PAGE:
Sunday, June 16, 2013

Neo-Confederate William Murchison leads attack on Texas universities for teaching about race, gender, and class.

In The American Conservative, a paleoconservative magazine, in their March/April 2013 issue there is an article on pages 24-27 by William Murchison titled, "What Texas Won't Teach: U.S. history takes a back seat to race, class, and gender." The article in summary complains that the Texas university professors are 60s radicals who are teaching too much about race, class and gender and neglecting U.S. history.

The article is part of a campaign by a reactionary group called the National Association of Scholars (NAS)  to change the teaching of history in the Texas universities and the article is about a report they issued titled, "Are Race, Class, and Gender Dominating American History?"

I won't go through all the failings of the Murchison article. One key point is that the article doesn't say whether the universities in question still offer the general survey classes on American history. I checked online the Texas A&M course catalog and they do offer a general U.S. history class. What appears to be happening is that additional courses are being offered on various topics that the NAS doesn't like.  There is a requirement in Texas that you have to take a certain amount of classes in American history and at the universities is can be satisfied by specialty classes. as well as general classes. Some of the classes that Murchison feels are not worthy of satisfying a general requirement in American history: "History of Mexican Americans in the U.S.," "Black Power Movement," "The United States and Africa."

To me this is a good thing. A lot of people's ideas of what a class in history is like is based on their unfortunate experiences in the teaching of history in high school, usually by a person who is also the coach of some sport. History is intertwined and to study any history is to lead to other historical topics. I think to require students to go to a class in which they feel before hand they aren't going to like could be a disincentive to learning. Though when I was in college many students commented that despite their expectations the American history classes was very interesting and not like their high school classes.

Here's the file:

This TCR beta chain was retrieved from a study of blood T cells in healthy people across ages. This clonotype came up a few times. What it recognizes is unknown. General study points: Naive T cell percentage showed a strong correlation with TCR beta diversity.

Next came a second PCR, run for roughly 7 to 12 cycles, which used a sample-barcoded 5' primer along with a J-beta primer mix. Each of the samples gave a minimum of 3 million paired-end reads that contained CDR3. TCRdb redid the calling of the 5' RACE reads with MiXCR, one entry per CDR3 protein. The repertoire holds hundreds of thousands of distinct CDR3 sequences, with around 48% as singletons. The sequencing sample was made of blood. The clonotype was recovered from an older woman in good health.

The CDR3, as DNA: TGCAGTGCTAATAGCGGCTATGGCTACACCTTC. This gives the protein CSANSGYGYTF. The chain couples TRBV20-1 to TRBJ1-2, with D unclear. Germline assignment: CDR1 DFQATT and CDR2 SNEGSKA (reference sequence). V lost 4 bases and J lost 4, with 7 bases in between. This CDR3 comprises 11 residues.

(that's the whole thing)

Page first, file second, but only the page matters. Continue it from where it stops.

The topics of history are intertwined and teaching a specialty classes can be a door to other topics in history. Most importantly have students get into history and realize it can be interesting and that will hopefully lead to further study or just reading after they graduate.

Professors are classified into those who have high reading assignments in the topics of race, class, and gender with the acronym RCG. How much is high isn't defined. It seems to me this needs to be clarified. This is supposed to be a result because they are some type of 60s radicals.

The bio note for the article says that, "William Murchison is a nationally syndicated columnist and longtime commentator on politics, religion, and society."

What the bio note doesn't tell you is that William Murchison was a long time contributor to Southern Partisan, was once on the Texas board for the League of the South, and in the Southern Partisan was interviewed about the launch of a magazine titled Texas Republic, and is a contributor to Chronicles Magazine, another hot bed of paleoconservatives and neo-Confederates.

What Murchison's complaint is is that the Texas universities don't teach the history that was taught in Texas when he was in college in the "early '60s." This is of course  before the Modern Civil Rights Era and the subsequent re-examination of how history is taught.

Of course, Murchison, a person who supported Texas Republic magazine would not like any history classes on Mexican Americans. Of course, Murchison, a contributor to Chronicles Magazine and Southern Partisan magazine wouldn't like teaching on race, class and gender when you think the Confederacy was great and you are a neo-Confederate.

American Conservative knows who Murchison is and it is disingenuous of them not to mention his neo-Confederate origins. Then again American Conservative is full of individuals who are involved with the neo-Confederate movement or racist magazines like Chronicles Magazine.

The American Conservative is published by The American Ideas Institute, whose president is Wick Allison, who is the publisher of D Magazine for the city of Dallas. (How long will Dallas tolerate having reactionary crazies influence their city?)

The real agenda of many Texas conservatives is to attempt a roll back of civil rights in regards to race, women, and sexual orientation and this is their new attempt.

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